The Hãa-BI-Ru—Kin Or Foe Of Israel? -- By: Meredith G. Kline
WTJ 19:1 (Nov 56) p. 1
The Hãa-BI-Ru—Kin Or Foe Of Israel?
FIGURING in near eastern history for something over a millennium of Old Testament times was an enigmatic entity called the ḫa-BI-ru.1 Successful of old in capturing the spoil in biblical lands, they have in modern times been even more successful in capturing the attention of biblical scholars. More than half a century of general scholarly interest culminated in a united effort to identify the ḫa-BI-ru at the fourth Rencontre assyriologique internationale held in Paris in the summer of 1953. But that gathering did not succeed in altering the previous state of the question which has been described in the terms: quot capita tot sententiae.2 The ḫa-BI-ru, therefore, continue an enigma, and the curiosity which has prompted the present study may be forgiven though its consequence be to confound yet worse the confusion with yet another conclusion.3
Of particular attraction to those concerned with biblical history and faith has been the apparent identity in name between the ḫa-BI-ru and the Hebrews.4 This has spawned a variety of theories sharing as a common nucleus the idea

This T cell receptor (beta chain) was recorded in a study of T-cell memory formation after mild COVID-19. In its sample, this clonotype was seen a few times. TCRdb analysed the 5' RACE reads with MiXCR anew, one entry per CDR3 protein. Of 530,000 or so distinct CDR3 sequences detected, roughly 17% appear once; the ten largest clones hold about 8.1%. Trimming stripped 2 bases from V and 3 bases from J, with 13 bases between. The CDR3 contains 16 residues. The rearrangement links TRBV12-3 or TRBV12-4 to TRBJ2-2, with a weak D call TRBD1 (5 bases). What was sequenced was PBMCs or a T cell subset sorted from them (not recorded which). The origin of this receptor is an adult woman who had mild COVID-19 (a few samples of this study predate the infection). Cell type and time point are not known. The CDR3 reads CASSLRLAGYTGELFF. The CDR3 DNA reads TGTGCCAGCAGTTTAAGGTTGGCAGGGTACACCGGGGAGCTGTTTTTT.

WTJ 19:1 (Nov 56) p. 2
that the biblical Hebrews originated as an offshoot of the ḫa-BI-ru of the extra-biblical texts. It is recognized by all that a complete identification of ḫa-BI-ru and Hebrews is impossible since their historical paths do not for the most part coincide.5 In the Amarna Age,6 however, their paths do converge in Canaan in a way that demands systematization and has further encouraged the theory that the Hebrews stemmed from the ḫa-BI-ru. This theory has moreover proved a dominant factor in shaping reconstructions in the vital area of the origins of Hebrew religion, when it has been adopted by scholars who, discarding the prima facie biblical account, would locate those religious origins as late as the Amarna Age.7
There are then two problems to be investigated. First, the identity of those denominated ḫa-BI-ru. Second, the relation of the ḫa-BI-ru to the Hebrews.
I. The Identity ...
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